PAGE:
Sunday, January 20, 2008

Finally Roche Filed Patent Infringement Lawsuit Against Cipla

Cipla has finally launched a generic onslaught on anti-cancer patented drug Tarceva and reported to be convinced that Tarceva is not patentable and has strong case to oppose despite patent granted in India. Following the generic launch, Roche has filed an infringement case against Cipla in the Delhi High Court, which came up for its first hearing on Friday. Cipla launched generic Tarceva at Rs. 1600 compared to Roche Rs. 4800 per tablet.

Erlotinib hydrochloride, an active ingredient of Tarceva is granted Indian Patent No. 196774 (the ‘774 patent) by the Delhi Patent Office against the mail-box Application No. 537/DEL/1996 filed March 13, 1996. Under section 25(2) of the Patents Act 1970, the ‘774 patent statutorily can be opposed within one year from the date of grant of patent, which Cipla may likely consider opting for. Interestingly, Hyderabad-based generic company Natco filed a pre-grant opposition against the Tarceva mail-box Application but subsequently rejected by the Delhi Patent Office. According to Dr. Gopakumar Nair, “Erlotinib is a derivative of another known cancer drug gefitinib, a pre-1995 invention of European drug maker AstraZeneca. Since the Delhi Patent Office had denied a patent for this drug, a patent for its derivative will not be strong, and the generic company can get the patent revoked through a post-grant opposition.” Under section 25(2) the ‘774 patent can be opposed on any of the eleven grounds –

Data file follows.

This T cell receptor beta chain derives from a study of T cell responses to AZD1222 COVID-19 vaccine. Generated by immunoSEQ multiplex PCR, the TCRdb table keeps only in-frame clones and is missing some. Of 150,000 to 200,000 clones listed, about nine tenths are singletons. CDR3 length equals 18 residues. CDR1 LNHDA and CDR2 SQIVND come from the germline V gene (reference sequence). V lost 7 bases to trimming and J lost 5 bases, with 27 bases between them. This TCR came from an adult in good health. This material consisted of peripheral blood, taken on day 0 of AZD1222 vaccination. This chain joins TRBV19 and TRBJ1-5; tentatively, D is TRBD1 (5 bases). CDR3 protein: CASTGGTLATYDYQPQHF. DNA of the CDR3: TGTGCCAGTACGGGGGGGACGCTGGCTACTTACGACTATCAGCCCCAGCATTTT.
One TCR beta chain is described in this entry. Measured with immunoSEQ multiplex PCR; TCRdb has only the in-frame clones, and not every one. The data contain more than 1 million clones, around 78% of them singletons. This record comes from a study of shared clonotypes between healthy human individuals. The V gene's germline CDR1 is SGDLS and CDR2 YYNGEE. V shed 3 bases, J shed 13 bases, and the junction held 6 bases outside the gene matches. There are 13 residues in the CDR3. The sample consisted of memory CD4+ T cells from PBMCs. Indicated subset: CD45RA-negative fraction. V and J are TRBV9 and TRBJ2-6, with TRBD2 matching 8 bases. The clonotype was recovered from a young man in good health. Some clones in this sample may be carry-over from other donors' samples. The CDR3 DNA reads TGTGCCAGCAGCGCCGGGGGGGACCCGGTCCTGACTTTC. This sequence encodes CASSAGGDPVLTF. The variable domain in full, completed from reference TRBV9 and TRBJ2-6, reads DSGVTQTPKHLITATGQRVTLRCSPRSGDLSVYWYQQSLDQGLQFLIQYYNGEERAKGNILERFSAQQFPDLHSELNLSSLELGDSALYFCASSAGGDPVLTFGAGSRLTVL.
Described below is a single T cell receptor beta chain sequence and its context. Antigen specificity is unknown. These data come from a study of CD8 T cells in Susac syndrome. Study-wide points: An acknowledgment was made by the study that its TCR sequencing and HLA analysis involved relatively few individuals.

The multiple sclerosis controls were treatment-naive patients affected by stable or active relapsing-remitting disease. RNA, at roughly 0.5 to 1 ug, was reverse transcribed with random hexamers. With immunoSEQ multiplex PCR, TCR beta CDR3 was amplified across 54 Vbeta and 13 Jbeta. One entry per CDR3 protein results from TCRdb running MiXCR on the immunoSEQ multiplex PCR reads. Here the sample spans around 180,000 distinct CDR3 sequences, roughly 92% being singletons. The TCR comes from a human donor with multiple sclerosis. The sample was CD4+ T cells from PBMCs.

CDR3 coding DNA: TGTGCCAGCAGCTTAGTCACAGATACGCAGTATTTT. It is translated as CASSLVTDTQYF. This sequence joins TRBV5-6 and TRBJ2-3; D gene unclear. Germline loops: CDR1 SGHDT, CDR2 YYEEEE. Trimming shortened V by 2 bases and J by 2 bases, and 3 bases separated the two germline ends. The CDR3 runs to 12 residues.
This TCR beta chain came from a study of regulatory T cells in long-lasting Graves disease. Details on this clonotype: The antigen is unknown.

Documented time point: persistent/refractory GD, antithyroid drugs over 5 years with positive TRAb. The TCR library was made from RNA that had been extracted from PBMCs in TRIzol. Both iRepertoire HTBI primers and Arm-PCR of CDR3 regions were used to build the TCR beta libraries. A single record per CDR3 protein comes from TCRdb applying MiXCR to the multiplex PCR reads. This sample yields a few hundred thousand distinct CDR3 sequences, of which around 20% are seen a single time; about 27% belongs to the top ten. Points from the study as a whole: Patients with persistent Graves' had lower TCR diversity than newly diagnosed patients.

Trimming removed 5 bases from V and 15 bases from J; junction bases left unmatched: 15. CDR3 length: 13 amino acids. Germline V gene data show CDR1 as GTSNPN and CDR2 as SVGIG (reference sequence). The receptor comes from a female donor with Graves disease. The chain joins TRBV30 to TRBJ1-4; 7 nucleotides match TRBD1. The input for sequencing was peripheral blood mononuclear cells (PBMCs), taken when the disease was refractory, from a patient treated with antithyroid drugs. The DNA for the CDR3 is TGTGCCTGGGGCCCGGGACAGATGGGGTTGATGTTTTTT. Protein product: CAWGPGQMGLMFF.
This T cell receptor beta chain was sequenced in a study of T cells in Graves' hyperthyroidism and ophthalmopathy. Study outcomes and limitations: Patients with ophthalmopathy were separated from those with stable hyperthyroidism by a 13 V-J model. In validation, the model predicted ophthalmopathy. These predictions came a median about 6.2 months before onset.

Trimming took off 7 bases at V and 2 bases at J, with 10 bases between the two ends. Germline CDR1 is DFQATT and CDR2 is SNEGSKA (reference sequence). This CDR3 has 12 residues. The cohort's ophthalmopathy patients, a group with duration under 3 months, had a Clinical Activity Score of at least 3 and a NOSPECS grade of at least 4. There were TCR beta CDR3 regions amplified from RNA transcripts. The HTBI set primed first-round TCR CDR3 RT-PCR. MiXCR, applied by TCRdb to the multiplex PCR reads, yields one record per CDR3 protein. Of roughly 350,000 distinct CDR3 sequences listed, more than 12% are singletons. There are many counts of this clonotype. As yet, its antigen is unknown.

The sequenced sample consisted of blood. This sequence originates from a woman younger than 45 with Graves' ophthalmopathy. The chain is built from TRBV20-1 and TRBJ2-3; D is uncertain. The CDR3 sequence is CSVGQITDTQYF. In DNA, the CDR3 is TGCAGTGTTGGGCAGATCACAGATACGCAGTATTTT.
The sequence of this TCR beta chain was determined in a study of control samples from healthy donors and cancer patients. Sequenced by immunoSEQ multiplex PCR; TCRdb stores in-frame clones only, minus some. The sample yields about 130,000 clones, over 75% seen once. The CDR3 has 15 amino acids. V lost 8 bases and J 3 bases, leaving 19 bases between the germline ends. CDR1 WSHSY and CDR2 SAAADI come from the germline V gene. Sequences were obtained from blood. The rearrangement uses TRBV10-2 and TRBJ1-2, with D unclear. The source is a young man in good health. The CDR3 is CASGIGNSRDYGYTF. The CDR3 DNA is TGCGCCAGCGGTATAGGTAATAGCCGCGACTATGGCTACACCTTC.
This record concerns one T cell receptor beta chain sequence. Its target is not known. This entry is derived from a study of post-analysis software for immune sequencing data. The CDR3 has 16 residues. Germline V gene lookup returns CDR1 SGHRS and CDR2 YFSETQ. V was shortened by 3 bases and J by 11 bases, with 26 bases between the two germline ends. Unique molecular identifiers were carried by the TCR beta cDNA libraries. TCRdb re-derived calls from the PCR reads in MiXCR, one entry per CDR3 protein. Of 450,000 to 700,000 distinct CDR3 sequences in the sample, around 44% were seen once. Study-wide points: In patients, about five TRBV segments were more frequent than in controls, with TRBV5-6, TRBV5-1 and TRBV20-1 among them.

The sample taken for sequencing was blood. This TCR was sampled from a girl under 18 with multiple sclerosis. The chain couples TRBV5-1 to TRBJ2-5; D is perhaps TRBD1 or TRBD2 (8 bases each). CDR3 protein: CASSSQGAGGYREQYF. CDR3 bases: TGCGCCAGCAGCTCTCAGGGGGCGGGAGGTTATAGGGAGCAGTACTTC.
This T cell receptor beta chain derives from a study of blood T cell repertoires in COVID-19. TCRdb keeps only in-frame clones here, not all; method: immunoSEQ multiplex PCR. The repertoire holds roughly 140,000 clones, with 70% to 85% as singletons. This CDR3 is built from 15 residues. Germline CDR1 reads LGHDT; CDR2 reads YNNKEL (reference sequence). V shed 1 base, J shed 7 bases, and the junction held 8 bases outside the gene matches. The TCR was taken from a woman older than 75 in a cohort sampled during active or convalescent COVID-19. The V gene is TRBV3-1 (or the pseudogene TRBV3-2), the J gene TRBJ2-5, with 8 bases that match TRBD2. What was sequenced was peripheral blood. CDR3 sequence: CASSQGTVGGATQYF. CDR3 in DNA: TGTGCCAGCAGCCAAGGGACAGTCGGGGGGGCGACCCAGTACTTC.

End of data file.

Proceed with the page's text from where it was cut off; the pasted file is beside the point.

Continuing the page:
1. wrongfully obtained the invention,
  2. prior publication,
  3. subject-matter claimed in already claimed in patent of earlier priority,
  4. publicly known or publicly used in India before the priority date,
  5. obvious and does not involve inventive step,
  6. not patentable subject-matter under the Act,
  7. lack sufficient and clear description of the invention, or method by which it is to be performed,
  8. filed not within 12 months from the priority date,
  9. failure to disclose information under section 8 of the Act,
  10. fail to disclose or wrongly disclose the source and geographical origin of biological material used in the invention, and
  11. anticipated having regard to the knowledge, oral or otherwise.

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